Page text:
Wendy and Yvette left us after a fabulous dinner. Wendy teaches Sunday school and has to be up at the crack of dawn and Yvette has a two-year-old at home, with another on the way. I was tired and looking forward to getting home early myself, but Carmen insisted that ten o’clock is when the party starts, not ends. Sometimes it’s easier to give in than to argue, so here we are after leaving Sambuca, at one of the best jazz clubs in Nashville in my opinion.

“What can I get you?”

I take my attention from hot piano man to the petite waitress now standing over me. Her skirt is short, and her bulb cheeks are flushed. It’s clear she is hurried and stressed. Her gaze bores into me urgently, making me feel as if I don’t order right now, I will forfeit my right to order a drink altogether.


“Water?” she repeats with no shortage of contempt.

Suddenly I feel pressured. This venue is small. She’s likely living on her paltry tips to pay her rent or perhaps her father’s medical bills, and even though I limit myself to one drink when I’m driving, a free water isn’t going to help her in the least.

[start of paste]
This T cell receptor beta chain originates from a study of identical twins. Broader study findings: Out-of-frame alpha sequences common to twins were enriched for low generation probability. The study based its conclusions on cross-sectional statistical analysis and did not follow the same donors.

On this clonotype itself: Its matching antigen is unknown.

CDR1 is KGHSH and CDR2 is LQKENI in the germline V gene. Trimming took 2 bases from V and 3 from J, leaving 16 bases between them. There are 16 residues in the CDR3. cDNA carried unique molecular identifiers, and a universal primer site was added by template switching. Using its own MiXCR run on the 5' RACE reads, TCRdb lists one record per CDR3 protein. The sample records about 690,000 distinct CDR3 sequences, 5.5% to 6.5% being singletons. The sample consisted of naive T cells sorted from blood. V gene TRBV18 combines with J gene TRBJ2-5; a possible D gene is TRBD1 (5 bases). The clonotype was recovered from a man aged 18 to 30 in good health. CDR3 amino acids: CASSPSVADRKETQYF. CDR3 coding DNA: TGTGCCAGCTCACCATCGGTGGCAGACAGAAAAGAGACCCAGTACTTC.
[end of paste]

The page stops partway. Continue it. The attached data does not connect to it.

“Ah…a lemon drop martini?”

“You sure?” She blinks rapidly. I know she knows she’s capitalizing on my distress.

“Do you have beer instead?”

She heaves a sigh and cocks a hip, clearly annoyed at my stupid question. “Yes, we have beer.”

“What kinds do you have?”

She rolls her eyes toward the ceiling and with an overexaggerated sigh starts reciting your standard list of domestic beers: “Bud, Bud Light, Coors, Coors Light…” None of which I am interested in. I don’t even really like beer.

“Is the martini not good?” I ask after she finishes her beer dissertation, indecision on the best cocktail weighing me down. To my right, Carmen is snickering with a shake of her head.